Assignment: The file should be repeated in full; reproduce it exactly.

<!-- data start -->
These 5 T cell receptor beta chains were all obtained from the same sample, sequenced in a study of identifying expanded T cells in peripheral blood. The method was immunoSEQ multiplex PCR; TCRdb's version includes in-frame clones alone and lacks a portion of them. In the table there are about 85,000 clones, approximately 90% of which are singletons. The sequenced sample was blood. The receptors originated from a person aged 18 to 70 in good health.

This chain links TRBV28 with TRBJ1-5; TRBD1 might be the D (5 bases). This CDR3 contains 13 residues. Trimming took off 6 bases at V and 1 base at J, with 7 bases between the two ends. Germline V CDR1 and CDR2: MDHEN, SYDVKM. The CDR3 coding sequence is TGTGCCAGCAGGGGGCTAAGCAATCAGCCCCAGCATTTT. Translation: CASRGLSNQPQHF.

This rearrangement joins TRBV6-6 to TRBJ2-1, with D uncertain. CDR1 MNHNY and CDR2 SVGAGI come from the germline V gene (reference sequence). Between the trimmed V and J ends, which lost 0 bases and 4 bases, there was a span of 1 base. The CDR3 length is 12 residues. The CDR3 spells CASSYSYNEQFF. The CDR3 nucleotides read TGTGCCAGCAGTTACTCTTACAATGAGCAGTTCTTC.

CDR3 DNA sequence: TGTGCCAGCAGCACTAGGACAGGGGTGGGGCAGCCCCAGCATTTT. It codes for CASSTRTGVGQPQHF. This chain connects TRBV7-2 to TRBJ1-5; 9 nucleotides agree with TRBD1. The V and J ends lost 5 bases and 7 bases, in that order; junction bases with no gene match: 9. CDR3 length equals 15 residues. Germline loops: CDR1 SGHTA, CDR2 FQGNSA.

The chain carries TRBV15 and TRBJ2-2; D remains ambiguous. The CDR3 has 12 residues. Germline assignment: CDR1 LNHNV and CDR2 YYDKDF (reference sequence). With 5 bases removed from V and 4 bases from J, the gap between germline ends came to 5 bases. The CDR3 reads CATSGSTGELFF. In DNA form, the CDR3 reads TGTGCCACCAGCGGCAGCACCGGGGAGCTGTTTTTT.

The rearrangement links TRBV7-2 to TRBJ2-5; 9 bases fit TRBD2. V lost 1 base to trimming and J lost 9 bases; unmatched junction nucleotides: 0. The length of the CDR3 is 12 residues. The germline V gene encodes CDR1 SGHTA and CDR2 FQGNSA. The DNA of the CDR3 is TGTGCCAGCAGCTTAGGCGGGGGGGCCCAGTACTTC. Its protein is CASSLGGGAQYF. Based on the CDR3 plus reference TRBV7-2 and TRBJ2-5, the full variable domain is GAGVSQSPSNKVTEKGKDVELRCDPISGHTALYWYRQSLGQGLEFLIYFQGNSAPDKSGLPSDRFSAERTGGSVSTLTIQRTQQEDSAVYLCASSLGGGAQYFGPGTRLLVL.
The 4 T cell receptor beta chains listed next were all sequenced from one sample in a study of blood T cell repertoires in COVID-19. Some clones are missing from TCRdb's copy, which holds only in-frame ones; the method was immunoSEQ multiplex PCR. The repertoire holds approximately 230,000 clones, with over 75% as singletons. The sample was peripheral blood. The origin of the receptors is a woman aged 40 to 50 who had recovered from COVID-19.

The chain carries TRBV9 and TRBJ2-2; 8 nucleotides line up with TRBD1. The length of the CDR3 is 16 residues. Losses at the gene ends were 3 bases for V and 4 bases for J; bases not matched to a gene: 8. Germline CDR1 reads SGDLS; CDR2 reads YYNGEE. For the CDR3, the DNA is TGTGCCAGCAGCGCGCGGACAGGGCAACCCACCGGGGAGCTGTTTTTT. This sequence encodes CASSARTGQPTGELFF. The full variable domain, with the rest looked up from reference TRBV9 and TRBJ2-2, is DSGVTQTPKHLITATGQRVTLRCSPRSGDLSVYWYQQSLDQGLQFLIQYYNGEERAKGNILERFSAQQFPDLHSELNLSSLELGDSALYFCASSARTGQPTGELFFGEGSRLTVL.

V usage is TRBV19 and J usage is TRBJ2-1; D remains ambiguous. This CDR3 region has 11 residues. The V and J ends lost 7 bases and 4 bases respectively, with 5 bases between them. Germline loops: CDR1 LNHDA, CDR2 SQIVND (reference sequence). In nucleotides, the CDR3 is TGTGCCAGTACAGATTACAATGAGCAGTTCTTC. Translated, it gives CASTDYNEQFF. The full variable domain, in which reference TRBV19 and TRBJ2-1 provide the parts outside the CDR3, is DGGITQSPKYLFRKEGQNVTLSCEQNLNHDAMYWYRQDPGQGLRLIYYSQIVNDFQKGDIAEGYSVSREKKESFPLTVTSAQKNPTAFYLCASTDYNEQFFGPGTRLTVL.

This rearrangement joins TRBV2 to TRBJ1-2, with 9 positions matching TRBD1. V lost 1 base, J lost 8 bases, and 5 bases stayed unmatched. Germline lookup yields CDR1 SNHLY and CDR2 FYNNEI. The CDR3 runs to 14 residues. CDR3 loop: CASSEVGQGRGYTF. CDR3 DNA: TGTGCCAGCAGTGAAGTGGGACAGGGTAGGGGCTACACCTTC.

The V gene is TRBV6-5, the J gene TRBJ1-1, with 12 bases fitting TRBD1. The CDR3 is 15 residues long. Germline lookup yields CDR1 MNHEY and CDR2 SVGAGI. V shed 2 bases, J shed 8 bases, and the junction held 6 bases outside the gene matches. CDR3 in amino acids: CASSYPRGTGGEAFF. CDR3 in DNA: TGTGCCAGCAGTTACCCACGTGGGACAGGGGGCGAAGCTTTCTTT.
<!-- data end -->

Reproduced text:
These 5 T cell receptor beta chains were all obtained from the same sample, sequenced in a study of identifying expanded T cells in peripheral blood. The method was immunoSEQ multiplex PCR; TCRdb's version includes in-frame clones alone and lacks a portion of them. In the table there are about 85,000 clones, approximately 90% of which are singletons. The sequenced sample was blood. The receptors originated from a person aged 18 to 70 in good health.

This chain links TRBV28 with TRBJ1-5; TRBD1 might be the D (5 bases). This CDR3 contains 13 residues. Trimming took off 6 bases at V and 1 base at J, with 7 bases between the two ends. Germline V CDR1 and CDR2: MDHEN, SYDVKM. The CDR3 coding sequence is TGTGCCAGCAGGGGGCTAAGCAATCAGCCCCAGCATTTT. Translation: CASRGLSNQPQHF.

This rearrangement joins TRBV6-6 to TRBJ2-1, with D uncertain. CDR1 MNHNY and CDR2 SVGAGI come from the germline V gene (reference sequence). Between the trimmed V and J ends, which lost 0 bases and 4 bases, there was a span of 1 base. The CDR3 length is 12 residues. The CDR3 spells CASSYSYNEQFF. The CDR3 nucleotides read TGTGCCAGCAGTTACTCTTACAATGAGCAGTTCTTC.

CDR3 DNA sequence: TGTGCCAGCAGCACTAGGACAGGGGTGGGGCAGCCCCAGCATTTT. It codes for CASSTRTGVGQPQHF. This chain connects TRBV7-2 to TRBJ1-5; 9 nucleotides agree with TRBD1. The V and J ends lost 5 bases and 7 bases, in that order; junction bases with no gene match: 9. CDR3 length equals 15 residues. Germline loops: CDR1 SGHTA, CDR2 FQGNSA.

The chain carries TRBV15 and TRBJ2-2; D remains ambiguous. The CDR3 has 12 residues. Germline assignment: CDR1 LNHNV and CDR2 YYDKDF (reference sequence). With 5 bases removed from V and 4 bases from J, the gap between germline ends came to 5 bases. The CDR3 reads CATSGSTGELFF. In DNA form, the CDR3 reads TGTGCCACCAGCGGCAGCACCGGGGAGCTGTTTTTT.

The rearrangement links TRBV7-2 to TRBJ2-5; 9 bases fit TRBD2. V lost 1 base to trimming and J lost 9 bases; unmatched junction nucleotides: 0. The length of the CDR3 is 12 residues. The germline V gene encodes CDR1 SGHTA and CDR2 FQGNSA. The DNA of the CDR3 is TGTGCCAGCAGCTTAGGCGGGGGGGCCCAGTACTTC. Its protein is CASSLGGGAQYF. Based on the CDR3 plus reference TRBV7-2 and TRBJ2-5, the full variable domain is GAGVSQSPSNKVTEKGKDVELRCDPISGHTALYWYRQSLGQGLEFLIYFQGNSAPDKSGLPSDRFSAERTGGSVSTLTIQRTQQEDSAVYLCASSLGGGAQYFGPGTRLLVL.
The 4 T cell receptor beta chains listed next were all sequenced from one sample in a study of blood T cell repertoires in COVID-19. Some clones are missing from TCRdb's copy, which holds only in-frame ones; the method was immunoSEQ multiplex PCR. The repertoire holds approximately 230,000 clones, with over 75% as singletons. The sample was peripheral blood. The origin of the receptors is a woman aged 40 to 50 who had recovered from COVID-19.

The chain carries TRBV9 and TRBJ2-2; 8 nucleotides line up with TRBD1. The length of the CDR3 is 16 residues. Losses at the gene ends were 3 bases for V and 4 bases for J; bases not matched to a gene: 8. Germline CDR1 reads SGDLS; CDR2 reads YYNGEE. For the CDR3, the DNA is TGTGCCAGCAGCGCGCGGACAGGGCAACCCACCGGGGAGCTGTTTTTT. This sequence encodes CASSARTGQPTGELFF. The full variable domain, with the rest looked up from reference TRBV9 and TRBJ2-2, is DSGVTQTPKHLITATGQRVTLRCSPRSGDLSVYWYQQSLDQGLQFLIQYYNGEERAKGNILERFSAQQFPDLHSELNLSSLELGDSALYFCASSARTGQPTGELFFGEGSRLTVL.

V usage is TRBV19 and J usage is TRBJ2-1; D remains ambiguous. This CDR3 region has 11 residues. The V and J ends lost 7 bases and 4 bases respectively, with 5 bases between them. Germline loops: CDR1 LNHDA, CDR2 SQIVND (reference sequence). In nucleotides, the CDR3 is TGTGCCAGTACAGATTACAATGAGCAGTTCTTC. Translated, it gives CASTDYNEQFF. The full variable domain, in which reference TRBV19 and TRBJ2-1 provide the parts outside the CDR3, is DGGITQSPKYLFRKEGQNVTLSCEQNLNHDAMYWYRQDPGQGLRLIYYSQIVNDFQKGDIAEGYSVSREKKESFPLTVTSAQKNPTAFYLCASTDYNEQFFGPGTRLTVL.

This rearrangement joins TRBV2 to TRBJ1-2, with 9 positions matching TRBD1. V lost 1 base, J lost 8 bases, and 5 bases stayed unmatched. Germline lookup yields CDR1 SNHLY and CDR2 FYNNEI. The CDR3 runs to 14 residues. CDR3 loop: CASSEVGQGRGYTF. CDR3 DNA: TGTGCCAGCAGTGAAGTGGGACAGGGTAGGGGCTACACCTTC.

The V gene is TRBV6-5, the J gene TRBJ1-1, with 12 bases fitting TRBD1. The CDR3 is 15 residues long. Germline lookup yields CDR1 MNHEY and CDR2 SVGAGI. V shed 2 bases, J shed 8 bases, and the junction held 6 bases outside the gene matches. CDR3 in amino acids: CASSYPRGTGGEAFF. CDR3 in DNA: TGTGCCAGCAGTTACCCACGTGGGACAGGGGGCGAAGCTTTCTTT.